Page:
Is Confrontation Biblical?
- Kyle Blevins Crosswalk.com Contributing Writer
- 2019 8 Feb
What is Confrontation?
Confrontation is defined as the act of confronting someone or something, the clashing of forces or ideas, or a hostile situation between opposing parties. In today’s American culture, we seem to be thriving on confrontation at the surface in the form of gossip and politics, yet 46% of Americans report feeling lonely, left out, and/or disconnected from others.
Many people feel that confrontation is being too outspoken, perhaps “stirring the pot.” I have not done any primary research on this matter, but I feel confident that, if I were to study a random sample of people from any age range and ask them how comfortable they are bringing up tough conversations, we would see a statistic as startling as that loneliness percentage above. Imagine yourself having to bring up a hard topic with your wife. How does that make you feel? What about facing something within yourself?
If you are uncomfortable, you would not be alone. That applies to any tough situation. What we must remember, though, is that confrontation is not simply “stirring the pot.” Just because others may have abused their freedom of speech to belittle or hurt others, should not limit you from speaking up to free your heart. Confrontation can be dealing with a personal battle we might be afraid to face or moving forward in a relationship we hold dear. At its root, confrontation is a sign of love and bravery. Let’s explore God’s word on this topic further.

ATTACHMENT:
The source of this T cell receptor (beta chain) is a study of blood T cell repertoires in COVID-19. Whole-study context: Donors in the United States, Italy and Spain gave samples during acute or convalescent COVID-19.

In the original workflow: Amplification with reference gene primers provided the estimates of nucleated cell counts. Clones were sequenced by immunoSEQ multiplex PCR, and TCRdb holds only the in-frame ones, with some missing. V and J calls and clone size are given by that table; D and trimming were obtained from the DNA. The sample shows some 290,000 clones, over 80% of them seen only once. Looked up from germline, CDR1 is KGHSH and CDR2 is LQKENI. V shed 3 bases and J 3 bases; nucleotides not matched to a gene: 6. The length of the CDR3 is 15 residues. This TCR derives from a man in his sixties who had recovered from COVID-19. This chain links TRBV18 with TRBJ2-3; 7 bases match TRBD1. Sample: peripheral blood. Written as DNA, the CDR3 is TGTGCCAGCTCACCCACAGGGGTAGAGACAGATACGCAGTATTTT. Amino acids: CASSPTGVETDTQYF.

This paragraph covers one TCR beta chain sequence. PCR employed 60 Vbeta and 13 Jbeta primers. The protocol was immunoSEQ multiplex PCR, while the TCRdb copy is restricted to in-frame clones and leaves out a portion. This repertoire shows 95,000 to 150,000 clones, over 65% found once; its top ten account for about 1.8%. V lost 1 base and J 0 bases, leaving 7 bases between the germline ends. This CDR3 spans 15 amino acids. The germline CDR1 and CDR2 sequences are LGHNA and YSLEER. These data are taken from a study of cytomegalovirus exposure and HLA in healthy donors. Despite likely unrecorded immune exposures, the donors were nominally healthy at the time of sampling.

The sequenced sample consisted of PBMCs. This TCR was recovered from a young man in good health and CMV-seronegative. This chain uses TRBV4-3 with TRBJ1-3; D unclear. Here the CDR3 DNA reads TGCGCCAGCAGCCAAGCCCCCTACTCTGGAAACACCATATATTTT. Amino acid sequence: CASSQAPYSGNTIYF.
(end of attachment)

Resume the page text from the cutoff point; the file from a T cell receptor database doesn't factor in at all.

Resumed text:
We are Led by Our Intentions
Being conscious of those intentions can help us shape them to be more fruitful for ourselves and those around us. Galatians 5:22-23 teaches us what our intentions will be if we are led by the spirit, which is, led by fruitfulness. To be fruitful is to have a desire to make a positive difference, to meet a need. It says, “But the fruit of the spirit is love, joy, peace, forgiveness, kindness, goodness, faithfulness, gentleness and self-control. Against such things there is no law.”
If we approach confrontation with the intention to speak forgiveness, to heal a hurt, to speak love, to reveal a change of heart through goodness, or to point people to joy, this is exactly the confrontation that is needed in all hearts! Perhaps the feeling you have opposing you from confronting something that will carry you or someone else forward is our enemy manifesting himself in pride and fear.
As it pertains to speaking up about trending political issues, we seem to have a tendency to want to yell into the ocean against the current. I can assure you that if you approach a clashing wave head-on, that wave is going to crash no matter what you do or say to it. In Matthew 7:6, Jesus teaches us “Don’t waste what is holy on people who are unholy. Don’t throw your pearls to pigs! They will trample the pearls, then turn and attack you.” This does not mean that people are worthless if they oppose us. Let’s not come away from love. However, do operate efficiently. As the parable of the sower teaches, seed on the widely used path will be eaten by the birds and seed in the thorns will choke the plant. Do share your opinions and take your stance. It is your right. But also protect your heart and ask God where the good soil is. Spend your time there.
Is Confrontation Biblical?